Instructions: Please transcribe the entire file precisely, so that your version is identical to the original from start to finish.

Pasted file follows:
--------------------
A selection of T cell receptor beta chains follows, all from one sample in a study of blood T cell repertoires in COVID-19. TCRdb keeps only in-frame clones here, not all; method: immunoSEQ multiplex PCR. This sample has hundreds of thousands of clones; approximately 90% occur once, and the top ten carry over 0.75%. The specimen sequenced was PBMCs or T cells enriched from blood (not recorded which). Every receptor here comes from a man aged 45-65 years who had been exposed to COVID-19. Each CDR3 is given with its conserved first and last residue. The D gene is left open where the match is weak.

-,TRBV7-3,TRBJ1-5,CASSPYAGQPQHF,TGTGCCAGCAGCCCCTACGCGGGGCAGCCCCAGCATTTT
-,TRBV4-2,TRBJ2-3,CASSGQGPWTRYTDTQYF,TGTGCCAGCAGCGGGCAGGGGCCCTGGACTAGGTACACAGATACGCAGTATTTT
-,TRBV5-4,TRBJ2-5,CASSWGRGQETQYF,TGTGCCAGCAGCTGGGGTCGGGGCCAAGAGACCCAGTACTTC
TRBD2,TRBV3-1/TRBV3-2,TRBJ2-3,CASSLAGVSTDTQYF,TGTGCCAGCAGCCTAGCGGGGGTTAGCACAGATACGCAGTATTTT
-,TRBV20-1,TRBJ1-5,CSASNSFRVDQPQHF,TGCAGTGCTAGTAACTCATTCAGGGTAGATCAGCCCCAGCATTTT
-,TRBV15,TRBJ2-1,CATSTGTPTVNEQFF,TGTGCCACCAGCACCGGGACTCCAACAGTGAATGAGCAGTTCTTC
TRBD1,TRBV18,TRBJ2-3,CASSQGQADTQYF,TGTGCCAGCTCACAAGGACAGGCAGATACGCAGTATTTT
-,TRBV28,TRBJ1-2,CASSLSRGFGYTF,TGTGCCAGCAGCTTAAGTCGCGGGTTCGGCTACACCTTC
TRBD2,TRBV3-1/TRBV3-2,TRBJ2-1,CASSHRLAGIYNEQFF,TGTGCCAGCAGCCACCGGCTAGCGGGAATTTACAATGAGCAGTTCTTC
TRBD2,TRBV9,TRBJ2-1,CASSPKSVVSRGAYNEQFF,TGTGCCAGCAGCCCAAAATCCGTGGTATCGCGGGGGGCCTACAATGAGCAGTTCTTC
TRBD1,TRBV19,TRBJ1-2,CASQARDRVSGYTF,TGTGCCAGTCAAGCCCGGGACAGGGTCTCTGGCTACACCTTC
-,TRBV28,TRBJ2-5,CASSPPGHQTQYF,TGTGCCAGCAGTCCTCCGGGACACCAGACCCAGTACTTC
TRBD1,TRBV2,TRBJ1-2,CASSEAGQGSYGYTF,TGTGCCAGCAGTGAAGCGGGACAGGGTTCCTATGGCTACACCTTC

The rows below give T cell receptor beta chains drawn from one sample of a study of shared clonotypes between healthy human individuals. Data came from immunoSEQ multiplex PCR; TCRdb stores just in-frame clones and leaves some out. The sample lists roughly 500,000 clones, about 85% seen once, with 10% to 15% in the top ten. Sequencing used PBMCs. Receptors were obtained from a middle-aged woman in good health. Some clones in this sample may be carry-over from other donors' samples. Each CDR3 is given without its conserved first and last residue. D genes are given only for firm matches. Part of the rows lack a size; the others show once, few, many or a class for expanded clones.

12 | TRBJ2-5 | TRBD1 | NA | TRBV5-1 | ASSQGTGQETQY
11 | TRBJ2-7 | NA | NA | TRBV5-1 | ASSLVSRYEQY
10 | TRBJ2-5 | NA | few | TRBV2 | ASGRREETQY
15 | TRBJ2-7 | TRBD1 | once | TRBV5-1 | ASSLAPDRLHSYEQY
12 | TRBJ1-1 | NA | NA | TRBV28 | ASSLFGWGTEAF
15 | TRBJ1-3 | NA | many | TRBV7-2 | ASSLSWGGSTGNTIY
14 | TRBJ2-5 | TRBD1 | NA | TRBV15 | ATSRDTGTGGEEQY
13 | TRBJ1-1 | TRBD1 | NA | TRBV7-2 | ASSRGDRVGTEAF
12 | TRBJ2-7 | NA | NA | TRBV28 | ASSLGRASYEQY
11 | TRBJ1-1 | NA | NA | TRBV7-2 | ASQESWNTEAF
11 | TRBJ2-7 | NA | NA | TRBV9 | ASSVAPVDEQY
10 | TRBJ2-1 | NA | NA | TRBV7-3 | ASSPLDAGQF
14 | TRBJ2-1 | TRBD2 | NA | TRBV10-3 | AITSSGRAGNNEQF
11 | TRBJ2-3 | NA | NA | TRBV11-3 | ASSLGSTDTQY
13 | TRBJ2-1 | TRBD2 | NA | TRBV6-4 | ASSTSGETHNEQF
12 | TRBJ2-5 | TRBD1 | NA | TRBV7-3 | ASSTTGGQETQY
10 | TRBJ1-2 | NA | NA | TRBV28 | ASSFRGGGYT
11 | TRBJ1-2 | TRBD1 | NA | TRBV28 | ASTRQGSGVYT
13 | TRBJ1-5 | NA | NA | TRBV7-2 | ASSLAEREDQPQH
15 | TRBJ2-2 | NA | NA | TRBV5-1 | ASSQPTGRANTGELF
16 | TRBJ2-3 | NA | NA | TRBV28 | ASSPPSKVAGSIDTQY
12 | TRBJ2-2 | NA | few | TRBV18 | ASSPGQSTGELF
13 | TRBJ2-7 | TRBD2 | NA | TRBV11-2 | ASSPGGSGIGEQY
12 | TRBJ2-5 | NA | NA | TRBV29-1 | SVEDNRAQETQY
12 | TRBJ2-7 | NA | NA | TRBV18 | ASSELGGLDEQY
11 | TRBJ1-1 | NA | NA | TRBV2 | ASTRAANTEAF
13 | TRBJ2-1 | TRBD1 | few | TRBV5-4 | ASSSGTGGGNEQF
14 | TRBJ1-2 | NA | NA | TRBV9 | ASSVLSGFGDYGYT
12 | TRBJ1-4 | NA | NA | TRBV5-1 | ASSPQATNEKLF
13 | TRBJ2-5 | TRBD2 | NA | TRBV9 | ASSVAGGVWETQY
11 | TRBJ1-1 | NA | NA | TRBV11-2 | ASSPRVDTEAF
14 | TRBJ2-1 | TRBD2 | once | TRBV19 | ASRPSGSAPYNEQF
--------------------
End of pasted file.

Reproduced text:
A selection of T cell receptor beta chains follows, all from one sample in a study of blood T cell repertoires in COVID-19. TCRdb keeps only in-frame clones here, not all; method: immunoSEQ multiplex PCR. This sample has hundreds of thousands of clones; approximately 90% occur once, and the top ten carry over 0.75%. The specimen sequenced was PBMCs or T cells enriched from blood (not recorded which). Every receptor here comes from a man aged 45-65 years who had been exposed to COVID-19. Each CDR3 is given with its conserved first and last residue. The D gene is left open where the match is weak.

-,TRBV7-3,TRBJ1-5,CASSPYAGQPQHF,TGTGCCAGCAGCCCCTACGCGGGGCAGCCCCAGCATTTT
-,TRBV4-2,TRBJ2-3,CASSGQGPWTRYTDTQYF,TGTGCCAGCAGCGGGCAGGGGCCCTGGACTAGGTACACAGATACGCAGTATTTT
-,TRBV5-4,TRBJ2-5,CASSWGRGQETQYF,TGTGCCAGCAGCTGGGGTCGGGGCCAAGAGACCCAGTACTTC
TRBD2,TRBV3-1/TRBV3-2,TRBJ2-3,CASSLAGVSTDTQYF,TGTGCCAGCAGCCTAGCGGGGGTTAGCACAGATACGCAGTATTTT
-,TRBV20-1,TRBJ1-5,CSASNSFRVDQPQHF,TGCAGTGCTAGTAACTCATTCAGGGTAGATCAGCCCCAGCATTTT
-,TRBV15,TRBJ2-1,CATSTGTPTVNEQFF,TGTGCCACCAGCACCGGGACTCCAACAGTGAATGAGCAGTTCTTC
TRBD1,TRBV18,TRBJ2-3,CASSQGQADTQYF,TGTGCCAGCTCACAAGGACAGGCAGATACGCAGTATTTT
-,TRBV28,TRBJ1-2,CASSLSRGFGYTF,TGTGCCAGCAGCTTAAGTCGCGGGTTCGGCTACACCTTC
TRBD2,TRBV3-1/TRBV3-2,TRBJ2-1,CASSHRLAGIYNEQFF,TGTGCCAGCAGCCACCGGCTAGCGGGAATTTACAATGAGCAGTTCTTC
TRBD2,TRBV9,TRBJ2-1,CASSPKSVVSRGAYNEQFF,TGTGCCAGCAGCCCAAAATCCGTGGTATCGCGGGGGGCCTACAATGAGCAGTTCTTC
TRBD1,TRBV19,TRBJ1-2,CASQARDRVSGYTF,TGTGCCAGTCAAGCCCGGGACAGGGTCTCTGGCTACACCTTC
-,TRBV28,TRBJ2-5,CASSPPGHQTQYF,TGTGCCAGCAGTCCTCCGGGACACCAGACCCAGTACTTC
TRBD1,TRBV2,TRBJ1-2,CASSEAGQGSYGYTF,TGTGCCAGCAGTGAAGCGGGACAGGGTTCCTATGGCTACACCTTC

The rows below give T cell receptor beta chains drawn from one sample of a study of shared clonotypes between healthy human individuals. Data came from immunoSEQ multiplex PCR; TCRdb stores just in-frame clones and leaves some out. The sample lists roughly 500,000 clones, about 85% seen once, with 10% to 15% in the top ten. Sequencing used PBMCs. Receptors were obtained from a middle-aged woman in good health. Some clones in this sample may be carry-over from other donors' samples. Each CDR3 is given without its conserved first and last residue. D genes are given only for firm matches. Part of the rows lack a size; the others show once, few, many or a class for expanded clones.

12 | TRBJ2-5 | TRBD1 | NA | TRBV5-1 | ASSQGTGQETQY
11 | TRBJ2-7 | NA | NA | TRBV5-1 | ASSLVSRYEQY
10 | TRBJ2-5 | NA | few | TRBV2 | ASGRREETQY
15 | TRBJ2-7 | TRBD1 | once | TRBV5-1 | ASSLAPDRLHSYEQY
12 | TRBJ1-1 | NA | NA | TRBV28 | ASSLFGWGTEAF
15 | TRBJ1-3 | NA | many | TRBV7-2 | ASSLSWGGSTGNTIY
14 | TRBJ2-5 | TRBD1 | NA | TRBV15 | ATSRDTGTGGEEQY
13 | TRBJ1-1 | TRBD1 | NA | TRBV7-2 | ASSRGDRVGTEAF
12 | TRBJ2-7 | NA | NA | TRBV28 | ASSLGRASYEQY
11 | TRBJ1-1 | NA | NA | TRBV7-2 | ASQESWNTEAF
11 | TRBJ2-7 | NA | NA | TRBV9 | ASSVAPVDEQY
10 | TRBJ2-1 | NA | NA | TRBV7-3 | ASSPLDAGQF
14 | TRBJ2-1 | TRBD2 | NA | TRBV10-3 | AITSSGRAGNNEQF
11 | TRBJ2-3 | NA | NA | TRBV11-3 | ASSLGSTDTQY
13 | TRBJ2-1 | TRBD2 | NA | TRBV6-4 | ASSTSGETHNEQF
12 | TRBJ2-5 | TRBD1 | NA | TRBV7-3 | ASSTTGGQETQY
10 | TRBJ1-2 | NA | NA | TRBV28 | ASSFRGGGYT
11 | TRBJ1-2 | TRBD1 | NA | TRBV28 | ASTRQGSGVYT
13 | TRBJ1-5 | NA | NA | TRBV7-2 | ASSLAEREDQPQH
15 | TRBJ2-2 | NA | NA | TRBV5-1 | ASSQPTGRANTGELF
16 | TRBJ2-3 | NA | NA | TRBV28 | ASSPPSKVAGSIDTQY
12 | TRBJ2-2 | NA | few | TRBV18 | ASSPGQSTGELF
13 | TRBJ2-7 | TRBD2 | NA | TRBV11-2 | ASSPGGSGIGEQY
12 | TRBJ2-5 | NA | NA | TRBV29-1 | SVEDNRAQETQY
12 | TRBJ2-7 | NA | NA | TRBV18 | ASSELGGLDEQY
11 | TRBJ1-1 | NA | NA | TRBV2 | ASTRAANTEAF
13 | TRBJ2-1 | TRBD1 | few | TRBV5-4 | ASSSGTGGGNEQF
14 | TRBJ1-2 | NA | NA | TRBV9 | ASSVLSGFGDYGYT
12 | TRBJ1-4 | NA | NA | TRBV5-1 | ASSPQATNEKLF
13 | TRBJ2-5 | TRBD2 | NA | TRBV9 | ASSVAGGVWETQY
11 | TRBJ1-1 | NA | NA | TRBV11-2 | ASSPRVDTEAF
14 | TRBJ2-1 | TRBD2 | once | TRBV19 | ASRPSGSAPYNEQF